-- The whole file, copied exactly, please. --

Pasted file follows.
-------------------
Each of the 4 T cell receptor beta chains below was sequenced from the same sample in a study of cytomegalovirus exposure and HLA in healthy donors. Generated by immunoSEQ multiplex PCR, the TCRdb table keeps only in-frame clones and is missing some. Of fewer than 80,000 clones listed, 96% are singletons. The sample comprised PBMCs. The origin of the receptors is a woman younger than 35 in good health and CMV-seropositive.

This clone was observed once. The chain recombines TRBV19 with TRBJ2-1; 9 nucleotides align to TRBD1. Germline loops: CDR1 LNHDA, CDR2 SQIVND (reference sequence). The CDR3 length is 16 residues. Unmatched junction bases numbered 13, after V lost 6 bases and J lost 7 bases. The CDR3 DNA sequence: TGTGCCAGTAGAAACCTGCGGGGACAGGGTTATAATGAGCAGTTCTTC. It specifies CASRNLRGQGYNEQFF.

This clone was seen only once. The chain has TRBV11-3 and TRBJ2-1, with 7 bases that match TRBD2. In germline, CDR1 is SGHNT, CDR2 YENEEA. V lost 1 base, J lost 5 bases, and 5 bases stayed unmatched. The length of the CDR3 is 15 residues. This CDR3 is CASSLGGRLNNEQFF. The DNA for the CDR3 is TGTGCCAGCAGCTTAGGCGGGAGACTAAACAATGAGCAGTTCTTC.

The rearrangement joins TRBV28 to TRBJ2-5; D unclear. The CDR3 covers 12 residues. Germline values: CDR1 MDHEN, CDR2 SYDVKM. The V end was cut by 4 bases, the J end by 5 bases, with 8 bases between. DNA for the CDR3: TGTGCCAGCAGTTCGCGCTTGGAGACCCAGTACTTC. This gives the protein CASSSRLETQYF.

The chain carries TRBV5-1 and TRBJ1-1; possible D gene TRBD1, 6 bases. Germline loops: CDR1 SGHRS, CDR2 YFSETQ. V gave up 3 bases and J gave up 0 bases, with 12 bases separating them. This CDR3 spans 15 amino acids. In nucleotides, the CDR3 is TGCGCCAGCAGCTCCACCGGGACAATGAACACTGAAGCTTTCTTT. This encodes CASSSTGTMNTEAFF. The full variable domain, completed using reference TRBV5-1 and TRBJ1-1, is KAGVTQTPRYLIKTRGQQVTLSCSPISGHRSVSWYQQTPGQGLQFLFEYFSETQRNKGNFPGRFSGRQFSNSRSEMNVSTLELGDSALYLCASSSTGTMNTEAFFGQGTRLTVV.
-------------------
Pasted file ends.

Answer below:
Each of the 4 T cell receptor beta chains below was sequenced from the same sample in a study of cytomegalovirus exposure and HLA in healthy donors. Generated by immunoSEQ multiplex PCR, the TCRdb table keeps only in-frame clones and is missing some. Of fewer than 80,000 clones listed, 96% are singletons. The sample comprised PBMCs. The origin of the receptors is a woman younger than 35 in good health and CMV-seropositive.

This clone was observed once. The chain recombines TRBV19 with TRBJ2-1; 9 nucleotides align to TRBD1. Germline loops: CDR1 LNHDA, CDR2 SQIVND (reference sequence). The CDR3 length is 16 residues. Unmatched junction bases numbered 13, after V lost 6 bases and J lost 7 bases. The CDR3 DNA sequence: TGTGCCAGTAGAAACCTGCGGGGACAGGGTTATAATGAGCAGTTCTTC. It specifies CASRNLRGQGYNEQFF.

This clone was seen only once. The chain has TRBV11-3 and TRBJ2-1, with 7 bases that match TRBD2. In germline, CDR1 is SGHNT, CDR2 YENEEA. V lost 1 base, J lost 5 bases, and 5 bases stayed unmatched. The length of the CDR3 is 15 residues. This CDR3 is CASSLGGRLNNEQFF. The DNA for the CDR3 is TGTGCCAGCAGCTTAGGCGGGAGACTAAACAATGAGCAGTTCTTC.

The rearrangement joins TRBV28 to TRBJ2-5; D unclear. The CDR3 covers 12 residues. Germline values: CDR1 MDHEN, CDR2 SYDVKM. The V end was cut by 4 bases, the J end by 5 bases, with 8 bases between. DNA for the CDR3: TGTGCCAGCAGTTCGCGCTTGGAGACCCAGTACTTC. This gives the protein CASSSRLETQYF.

The chain carries TRBV5-1 and TRBJ1-1; possible D gene TRBD1, 6 bases. Germline loops: CDR1 SGHRS, CDR2 YFSETQ. V gave up 3 bases and J gave up 0 bases, with 12 bases separating them. This CDR3 spans 15 amino acids. In nucleotides, the CDR3 is TGCGCCAGCAGCTCCACCGGGACAATGAACACTGAAGCTTTCTTT. This encodes CASSSTGTMNTEAFF. The full variable domain, completed using reference TRBV5-1 and TRBJ1-1, is KAGVTQTPRYLIKTRGQQVTLSCSPISGHRSVSWYQQTPGQGLQFLFEYFSETQRNKGNFPGRFSGRQFSNSRSEMNVSTLELGDSALYLCASSSTGTMNTEAFFGQGTRLTVV.